South Asian Literature in Translation: Meghaduta

Meghaduta by Kalidasa; translated from Sanskrit into English by Abhay K.

Publication date: Forthcoming shortly
Publisher: Bloomsbury India
ISBN-13: Forthcoming shortly

1) Tell us about this book and its original author.

AK: Meghaduta by Kalidasa is a breathtaking poem about a Yaksha or an attendant spirit of Kubera, the Lord of Wealth, who is banished for a year in central India for neglecting his duties in the mythical city of Alaka, in the high Himalayas near Mount Kailasa. He pleads with the cloud to be his messenger and take his message to his beloved young wife in Alaka. The poem is full of detailed descriptions of the flora and fauna of Central and North India as well as of their hills, rivers, mountains, legends, beliefs, traditions, mythologies, rituals, high erotica among others. Kalidasa is a well-known fifth century CE classical Sanskrit writer, widely regarded as the greatest poet and dramatist in the Sanskrit language. His plays and poetry are primarily based on the Puranas. His surviving works consist of three plays (AbhijñānaśākuntalamMālavikāgnimitram, and Vikramōrvaśīyam), two epic poems (Kumārasambhava and Raghuvaṃśa), and two shorter poems (Meghadūta and Ṛtusaṃhāra.)

2) Why were you drawn to choose the book for translation?

AK: The Guardian published a poem titled ‘Lockdown’ by the British poet laureate, Simon Armitage, on 21st March 2020 about the Coronavirus pandemic. It was influenced by Meghaduta or The Cloud Messenger of Kalidasa. The poem inspired me to read Meghaduta in Sanskrit and its various English translations. I felt that this breathtaking poem of 111 stanzas needed to be presented to our millennial generation in a more contemporary language.   

3) What were the key challenges and surprises for you during the translation process/journey?

AK: Different editions of Meghaduta have varying numbers of stanzas which create confusion. I finally decided to stick with 111 stanzas. It took me a lot of time to find the modern botanical names of plants mentioned in Kalidasa’s Meghaduta, but I did manage to find them. 

4) What’s one thing you wish readers knew or appreciated more about this book?

AK: This love poem would be unimaginable without all the plants and fragrant flowers described in detail by Kalidasa. This is why Meghaduta should be of interest to contemporary readers as we deal with biodiversity loss and climate change today. Can we use the imagery or idea of nature as a sensual being presented by Kalidasa in Meghaduta to transform how we see nature—from mother to beloved, from revering it to loving it and from being separate from it to being part of it? Can it help us in protecting nature if we start to see clouds, rivers, plants, trees, and animals as sensual beings? Meghaduta also highlights the importance of flowers, plants, animals, seasons, rains, rainbows, winds, sun, moon, stars, stones, rivers, mountains among other things—animate and inanimate—in our love-life, without which we would gradually become biorobots obsessed with numbers and statistics, dealing with various kinds of growth rates and living a dismal life on a planet marred by the loss of biodiversity and extreme climatic events.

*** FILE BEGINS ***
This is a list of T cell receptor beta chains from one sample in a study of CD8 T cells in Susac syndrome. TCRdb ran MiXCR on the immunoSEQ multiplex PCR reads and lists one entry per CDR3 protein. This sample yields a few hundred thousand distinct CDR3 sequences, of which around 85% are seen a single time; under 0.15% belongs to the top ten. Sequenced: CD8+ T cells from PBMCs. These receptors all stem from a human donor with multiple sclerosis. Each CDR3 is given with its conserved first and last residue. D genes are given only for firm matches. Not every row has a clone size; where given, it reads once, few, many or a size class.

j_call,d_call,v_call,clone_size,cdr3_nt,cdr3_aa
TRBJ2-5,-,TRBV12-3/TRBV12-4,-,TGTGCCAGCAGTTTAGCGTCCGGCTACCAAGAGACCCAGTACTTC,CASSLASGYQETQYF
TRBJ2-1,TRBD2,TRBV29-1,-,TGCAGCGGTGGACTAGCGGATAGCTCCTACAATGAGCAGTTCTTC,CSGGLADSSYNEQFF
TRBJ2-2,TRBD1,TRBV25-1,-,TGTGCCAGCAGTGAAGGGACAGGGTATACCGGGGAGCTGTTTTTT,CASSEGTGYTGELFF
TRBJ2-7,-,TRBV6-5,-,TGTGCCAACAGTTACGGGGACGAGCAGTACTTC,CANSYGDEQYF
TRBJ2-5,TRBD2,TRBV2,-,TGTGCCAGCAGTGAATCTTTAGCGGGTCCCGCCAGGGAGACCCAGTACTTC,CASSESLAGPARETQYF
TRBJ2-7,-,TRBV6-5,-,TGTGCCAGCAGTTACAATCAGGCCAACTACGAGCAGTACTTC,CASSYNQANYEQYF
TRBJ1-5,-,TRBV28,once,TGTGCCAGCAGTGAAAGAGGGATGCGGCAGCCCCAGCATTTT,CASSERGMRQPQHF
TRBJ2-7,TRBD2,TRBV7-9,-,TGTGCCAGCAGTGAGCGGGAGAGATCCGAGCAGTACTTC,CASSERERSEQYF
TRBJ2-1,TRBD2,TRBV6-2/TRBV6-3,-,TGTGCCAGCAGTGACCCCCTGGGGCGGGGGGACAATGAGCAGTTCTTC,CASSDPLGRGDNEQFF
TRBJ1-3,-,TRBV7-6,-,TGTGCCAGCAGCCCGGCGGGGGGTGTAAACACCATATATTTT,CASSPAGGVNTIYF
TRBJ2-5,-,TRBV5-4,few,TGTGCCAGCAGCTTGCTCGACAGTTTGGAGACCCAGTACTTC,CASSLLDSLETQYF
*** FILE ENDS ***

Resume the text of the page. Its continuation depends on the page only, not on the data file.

5) What’s your next translation project that we can look forward to?

AK: I have completed the first draft of my translation of Kalidasa’s Ritusamhara or A Gathering of Seasons or Six Seasons and I’m now in the process of revising it. Hopefully, it should come out sometime next year.

Author Bio: Kalidasa is a 5th century CE classical Sanskrit writer, widely regarded as the greatest poet and dramatist in the Sanskrit language. His plays and poetry are primarily based on the Puranas. His surviving works consist of three plays, two epic poems, and two shorter poems. Scholars have speculated that Kalidasa may have lived near the Himalayas, in the vicinity of Ujjain, and in Kalinga. Several ancient and medieval books state that Kalidasa was a court poet of a king named Vikramaditya. Some scholars believe that all the works attributed to “Kalidasa” are not by a single person and that at least three noted literary figures share the name Kalidasa. [Image Source: Wikipedia]

Translator Bio: Abhay K. is the author of eight poetry collections and editor of The Bloomsbury Anthology of Great Indian PoemsThe Bloomsbury Book of Great Indian Love Poems, CAPITALS, and New Brazilian Poems. His forthcoming poetry collection is titled The Magic of Madagascar.  His ‘Earth Anthem’ has been translated into over 50 languages. He received the SAARC Literary Award in 2013 and was invited to record his poems at the Library of Congress, Washington DC in 2018. [Image Source: Abhay K.]

Jenny Bhatt is a writer, literary translator, and book critic. She is the host of the Desi Books podcast. Her story collection, Each of Us Killers, and her literary translation, Ratno Dholi: The Best Stories of Dhumketu, were out in 2020. Her writing has appeared in various venues in the US, UK, and India, including The Atlantic, The Washington Post, NPR, BBC Culture, Literary Hub, Longreads, Poets & Writers, and others. Having worked her way around India, England, Germany, Scotland, and various parts of the US, she now lives in a suburb of Dallas, Texas.

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